Tim Newton was studying physics at Leed University and was due to return this autumn, but until the tragedy.
The 27-year-old and his partner Rachel Slater died on the UK’s highest mountain earlier this year during a Valentine’s weekend climbing trip.
Tim’s father Chris Newton has given the money he would have spent on his son’s university fees to Lochaber mountain rescue team.
He said there was “no more deserving cause” than the volunteers who spent hundreds of hours searching the mountain for the couple earlier this year.
Experienced climbers Tim and Rachel went missing on Valentine’s Day.
Air and land searches were mounted in difficult conditions for more than five weeks, before their bodies were discovered in deep snow at the base of Observatory Gully.
It was believed that they had been hit by an avalanche near where they had pitched their tent.
Mr Newton was originally from Leicestershire, but had lived in Bradford and studied physics at Manchester University, before enrolling last year to study the same subject at Leeds University.
Donating £9,000 plus £2,250 in gift aid to the mountain rescue team, his father Chris wrote: “‘For the heroes that are Lochaber Mountain Rescue Team, Tim’s university fees for 2016/17.
“I can think of no more deserving cause. With a father’s love to my Tim and dearest Rachel, forever with me.”
The couple were buried together in April near the slopes of Ben Nevis.
Twenty members of Lochaber Mountain Rescue Team were among the mourners at a private service in Fort William.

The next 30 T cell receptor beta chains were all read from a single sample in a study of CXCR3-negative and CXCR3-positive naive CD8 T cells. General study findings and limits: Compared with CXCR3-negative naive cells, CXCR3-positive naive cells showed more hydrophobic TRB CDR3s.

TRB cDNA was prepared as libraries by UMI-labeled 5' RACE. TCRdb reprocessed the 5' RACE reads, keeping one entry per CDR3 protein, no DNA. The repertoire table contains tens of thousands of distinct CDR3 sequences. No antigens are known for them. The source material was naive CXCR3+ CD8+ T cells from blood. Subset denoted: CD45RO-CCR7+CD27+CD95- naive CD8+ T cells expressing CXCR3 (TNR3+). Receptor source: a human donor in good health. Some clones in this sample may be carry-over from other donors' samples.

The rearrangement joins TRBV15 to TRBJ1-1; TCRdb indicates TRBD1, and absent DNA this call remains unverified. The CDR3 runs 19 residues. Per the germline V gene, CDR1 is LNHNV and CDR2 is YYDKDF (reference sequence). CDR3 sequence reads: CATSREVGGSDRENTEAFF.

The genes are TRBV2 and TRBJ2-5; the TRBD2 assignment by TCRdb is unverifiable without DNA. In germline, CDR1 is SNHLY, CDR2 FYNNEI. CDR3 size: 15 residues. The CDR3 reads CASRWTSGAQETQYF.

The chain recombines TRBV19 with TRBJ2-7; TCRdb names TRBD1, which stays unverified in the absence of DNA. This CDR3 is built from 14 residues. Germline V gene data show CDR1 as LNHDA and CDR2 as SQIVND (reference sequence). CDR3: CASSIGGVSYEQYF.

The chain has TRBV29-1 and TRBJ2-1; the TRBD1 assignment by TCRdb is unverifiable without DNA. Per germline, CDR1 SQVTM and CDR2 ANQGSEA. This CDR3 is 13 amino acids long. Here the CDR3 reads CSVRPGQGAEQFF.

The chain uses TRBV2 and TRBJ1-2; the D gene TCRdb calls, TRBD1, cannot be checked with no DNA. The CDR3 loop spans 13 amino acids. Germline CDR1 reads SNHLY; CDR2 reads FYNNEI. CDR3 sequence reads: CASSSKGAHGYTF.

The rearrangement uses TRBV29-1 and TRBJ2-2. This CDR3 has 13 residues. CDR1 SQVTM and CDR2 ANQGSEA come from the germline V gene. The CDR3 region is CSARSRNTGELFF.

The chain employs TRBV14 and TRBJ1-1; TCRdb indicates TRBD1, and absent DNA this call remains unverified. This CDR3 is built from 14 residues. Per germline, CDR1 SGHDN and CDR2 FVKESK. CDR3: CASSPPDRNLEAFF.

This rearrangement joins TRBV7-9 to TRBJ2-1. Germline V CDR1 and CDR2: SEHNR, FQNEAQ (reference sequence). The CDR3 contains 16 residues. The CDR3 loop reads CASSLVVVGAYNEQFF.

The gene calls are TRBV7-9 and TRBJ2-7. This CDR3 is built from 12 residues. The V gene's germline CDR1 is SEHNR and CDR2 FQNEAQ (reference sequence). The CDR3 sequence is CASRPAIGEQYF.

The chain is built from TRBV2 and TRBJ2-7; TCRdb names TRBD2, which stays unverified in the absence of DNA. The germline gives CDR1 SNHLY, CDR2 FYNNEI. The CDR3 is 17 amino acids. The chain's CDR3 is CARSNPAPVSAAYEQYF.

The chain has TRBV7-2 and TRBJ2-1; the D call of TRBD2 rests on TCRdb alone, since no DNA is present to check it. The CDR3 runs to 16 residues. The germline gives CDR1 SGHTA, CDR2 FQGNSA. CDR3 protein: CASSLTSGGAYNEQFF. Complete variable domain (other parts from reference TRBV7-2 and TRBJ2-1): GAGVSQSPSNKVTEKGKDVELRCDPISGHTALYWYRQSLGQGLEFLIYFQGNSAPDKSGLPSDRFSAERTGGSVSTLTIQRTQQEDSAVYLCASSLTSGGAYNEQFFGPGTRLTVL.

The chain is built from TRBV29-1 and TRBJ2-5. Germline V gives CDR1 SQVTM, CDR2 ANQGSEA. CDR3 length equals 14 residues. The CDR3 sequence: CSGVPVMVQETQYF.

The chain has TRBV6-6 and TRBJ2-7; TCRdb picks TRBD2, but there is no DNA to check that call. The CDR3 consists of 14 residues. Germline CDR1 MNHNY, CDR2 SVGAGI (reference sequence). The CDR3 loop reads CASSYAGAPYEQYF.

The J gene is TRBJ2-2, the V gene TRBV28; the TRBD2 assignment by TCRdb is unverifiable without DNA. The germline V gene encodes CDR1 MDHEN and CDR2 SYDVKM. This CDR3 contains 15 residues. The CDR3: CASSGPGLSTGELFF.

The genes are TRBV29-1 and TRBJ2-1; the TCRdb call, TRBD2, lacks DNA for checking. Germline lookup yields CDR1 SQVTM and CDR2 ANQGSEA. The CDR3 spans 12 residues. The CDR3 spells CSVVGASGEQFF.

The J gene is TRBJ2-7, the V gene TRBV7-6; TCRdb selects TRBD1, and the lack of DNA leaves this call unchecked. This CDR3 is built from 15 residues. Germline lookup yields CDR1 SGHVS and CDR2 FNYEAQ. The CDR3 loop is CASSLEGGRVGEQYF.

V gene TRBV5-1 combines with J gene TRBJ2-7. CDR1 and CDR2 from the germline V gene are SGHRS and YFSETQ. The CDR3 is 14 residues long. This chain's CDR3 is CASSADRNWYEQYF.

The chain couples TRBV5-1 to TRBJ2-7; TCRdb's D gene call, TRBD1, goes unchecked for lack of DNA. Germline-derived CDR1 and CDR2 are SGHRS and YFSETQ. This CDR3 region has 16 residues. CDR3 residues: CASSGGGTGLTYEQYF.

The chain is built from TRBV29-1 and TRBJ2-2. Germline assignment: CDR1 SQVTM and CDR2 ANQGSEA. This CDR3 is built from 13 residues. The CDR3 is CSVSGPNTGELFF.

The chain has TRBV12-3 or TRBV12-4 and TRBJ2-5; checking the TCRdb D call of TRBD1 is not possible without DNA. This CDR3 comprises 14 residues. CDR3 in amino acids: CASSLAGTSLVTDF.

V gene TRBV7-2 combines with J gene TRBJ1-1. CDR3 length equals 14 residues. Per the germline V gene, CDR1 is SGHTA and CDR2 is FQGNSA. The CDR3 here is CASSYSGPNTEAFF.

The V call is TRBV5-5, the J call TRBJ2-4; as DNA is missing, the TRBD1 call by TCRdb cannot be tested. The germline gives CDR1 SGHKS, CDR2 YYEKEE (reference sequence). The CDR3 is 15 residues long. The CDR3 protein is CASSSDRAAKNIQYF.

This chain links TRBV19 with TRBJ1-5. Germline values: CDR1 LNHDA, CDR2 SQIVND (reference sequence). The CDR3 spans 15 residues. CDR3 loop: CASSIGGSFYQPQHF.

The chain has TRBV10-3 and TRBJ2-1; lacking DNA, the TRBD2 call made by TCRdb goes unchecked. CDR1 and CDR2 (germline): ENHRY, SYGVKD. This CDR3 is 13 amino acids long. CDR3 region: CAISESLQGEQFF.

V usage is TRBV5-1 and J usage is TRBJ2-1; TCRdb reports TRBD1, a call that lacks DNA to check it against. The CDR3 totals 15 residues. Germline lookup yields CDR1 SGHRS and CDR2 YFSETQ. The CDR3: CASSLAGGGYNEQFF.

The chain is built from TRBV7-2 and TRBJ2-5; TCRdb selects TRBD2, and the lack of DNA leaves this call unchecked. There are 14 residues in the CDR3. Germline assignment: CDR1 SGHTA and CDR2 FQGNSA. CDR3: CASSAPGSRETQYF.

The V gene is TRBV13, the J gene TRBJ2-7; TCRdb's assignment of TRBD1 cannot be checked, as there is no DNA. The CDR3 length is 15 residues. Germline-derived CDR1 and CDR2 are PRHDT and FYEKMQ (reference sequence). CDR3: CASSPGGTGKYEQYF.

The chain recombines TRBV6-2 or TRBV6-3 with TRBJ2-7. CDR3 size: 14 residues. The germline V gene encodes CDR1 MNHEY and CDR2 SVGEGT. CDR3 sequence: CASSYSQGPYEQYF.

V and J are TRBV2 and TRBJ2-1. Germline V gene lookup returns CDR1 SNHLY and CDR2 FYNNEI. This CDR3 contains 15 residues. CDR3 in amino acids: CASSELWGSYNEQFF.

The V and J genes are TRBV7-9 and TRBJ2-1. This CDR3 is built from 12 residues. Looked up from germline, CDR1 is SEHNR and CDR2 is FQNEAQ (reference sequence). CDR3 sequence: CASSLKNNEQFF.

Two of the team – who are pipers – played laments in tribute, with the service taking place at Duncansburgh MacIntosh Parish Church.
Lochaber mountain rescue team leader John Stevenson thanked Mr Newton and his family for the donation.
He said: “I know he did donate the money. It’s really sad that we’re getting money from people because of sad circumstances, losing family members.
“We would much rather not get it and have the people still with us, but it was very good of him.
“Donations are what keeps us ticking over, like all mountain rescue teams. We’re very grateful to these people for doing that in these circumstances.”
Mr Newton had been climbing for around 10 years and logged more than 1,400 climbs on a climbing and mountaineering website.
Ms Slater had logged more than 2,300 climbs and described some of them in her online blog, including her first winter climb on Ben Nevis in March of last year.
The 24-year-old was originally from Sheffield, but had moved to Calgary in Canada with her family in 2005 and joined a youth climbing team in 2007, progressing to the competitive youth team the following year.
She had also lived in Bradford and attended Manchester University, graduating with a BSc (Hons) in environmental science.
In June, the mountain rescue team discovered the couple’s camera near the spot where they were hit by an avalanche.
The camera was still working and contained the picture of the couple together on Ben Nevis on a previous trip that was issued during police appeals for information about the pair while they were missing.